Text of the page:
We began our Study Group discussion last week with a consideration of some questions posed in Rabbi David Wolpe’s Why Faith Matters:  Do each of us have “a specific call from God? . . . what is God calling [us] to do?” (p. 212).  Most of us agreed to having a “calling” (and many of those callings involved making the world a better place).  Few of us indicated that the calling came from God but rather from an inner voice, from an inclination inspired by our parents or other role models.   We then turned our attention to Chapter 3 and the question of whether religion causes violence.  We all seemed to agree that Wolpe made a cogent case for his thesis that “The majority of human conflicts in human history have controlling motivations that are not religious.”  We were a bit less certain with Wolpe’s implication that aggression was somehow built into our human nature and that religion was a powerful force for curbing human tendencies to behave selfishly or violently.

This Friday, we’ll briefly continue our discussion of the above with some attention to Professor Huston Smith’s claim the man is by nature religious.  We’ll then turn our attention to Chapter 4 of Why Faith Matters, “Does Science Disprove Religion?”  Issues brought up in the book’s Study Guide (pp. 214-215–can science co-exist with religion?  Why are some people so determined to deny the possibility that God exists?  Does believing in God help science make more sense? –will help focus our discussion.

Our informal discussion group meets every Friday from 12-1 in the CBI Library.  All are welcome to join us, regardless of their level of expertise or attendance at previous noon study group discussions. Why Faith Matters is available on a variety of internet outlets.  If you have questions, please contact Jay Jacoby at jbjacoby@uncc.edu.

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YEP! (Youth Engagement Program)

Forget Sunday School. YEP! is an innovative and exciting multi-generational, hands-on Jewish educational experience for parents and their children. Once a week during the school year, families come together for experiential learning that that fosters deep relationships among families, our congregation and the greater community, while strengthening Jewish identity on a personal level. 

Learn more and reserve your place now!

Bar/Bat Mitzvah Preparation

One of the beautiful aspects of raising Jewish kids in Asheville is that they tend to grow up with a sense of groundedness. Their bar/bat mitzvah is not an over-the-top competition. It's just one of life's milestones. It's not a culmination of their Jewish learning and engagement - it's the beginning.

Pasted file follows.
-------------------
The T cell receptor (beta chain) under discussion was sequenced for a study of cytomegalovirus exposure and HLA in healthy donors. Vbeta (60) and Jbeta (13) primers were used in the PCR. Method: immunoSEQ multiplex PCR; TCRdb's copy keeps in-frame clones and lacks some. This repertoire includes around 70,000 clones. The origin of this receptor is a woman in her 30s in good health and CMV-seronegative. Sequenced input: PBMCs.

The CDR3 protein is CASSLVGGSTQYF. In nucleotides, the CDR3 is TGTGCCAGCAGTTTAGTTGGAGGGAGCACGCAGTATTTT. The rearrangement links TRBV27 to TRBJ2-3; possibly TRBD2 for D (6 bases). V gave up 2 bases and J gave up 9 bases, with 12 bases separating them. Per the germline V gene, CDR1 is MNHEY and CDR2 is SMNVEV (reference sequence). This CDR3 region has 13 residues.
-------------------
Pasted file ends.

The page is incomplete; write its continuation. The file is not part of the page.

Bar/Bat mitzvah study is introduced early on, at least several years prior to the event. Our kids study with Josefa Briant, a former soloist in the Batsheva Dance Company (Tel Aviv) with a deep sense of spirituality. They meet as a class to acquire the skills needed to lead services. About a year out, kids begin studying one-one-one to learn their Torah portion and haftorah and begin to meet with Rabbi Justin to get a taste of what Jewish study with a chevruta (partner) is all about. After it's over, many decide to remain engaged. That is our measure of success.  

Post Bar/Bat Mitzvah Learning

The post b'nei mitzvah group is for those young adults 13 and over who have already become bar/bat mitzvvah. The student-led group meets the first Tuesday of the month with Rabbi Goldstein in a setting that is open, safe and confidential. Topics for discussion revolve around creating, growing and sustaining meaningful relationships and use both text study and discussion as tools with which to explore Jewish life and Jewish values.  For more information, please contact Rabbi Goldstein.

"I find it quite remarkable that people are both open and respectful! Open? That happens. Respectful? Not everywhere!! But always here!" - Judith Hoy

Learning for Adults

Do you ever wonder what it’s all about? Curious what Judaism has to say about today’s thornier problems? Always wanted to learn to speak Hebrew? Yiddish? Or maybe you just want to get more out of Shabbat and the other holidays. You’re in the right place. We get together weekly, monthly or whenever we can. Many, but not all, groups are led by Rabbi Justin. And not all take place at the synagogue.

Weekly/Monthly Learning

Click on a program to learn more

Learning Throughout the Year

Scholar-in-Residence

At least once each year, the CBI hosts a Scholar/Artist-in-Residence for a weekend. Previous scholars/artists include: Rabbi Harold Kushner; Israeli writer/entertainer, Danny Maseng; dancer and creator of MOVING TORAH, Andrea Hodos; storyteller and folklorist, Pennina Schram.  

Holiday Study

The holidays provide opportunities to deepen our understanding of who we are - as individuals and as a people. We take advantage of as many as we can, including Tu b'Shevat, Purim, Pesach, Shavuot, Tisha b'Av, and more.  

Dinner and a Movie

 Start with a dairy pot-luck dinner, add a few dozen of your friends, then settle in for a movie that's sure to make you laugh, cry, love, cringe or, at the very least, think.

"The culture of learning at CBI is vibrant, non-dogmatic, participatory, respectful, relevant, and evolving within the context of our growing congregation. The intellect and the spirit are equally honored." -Dr. Robert Klein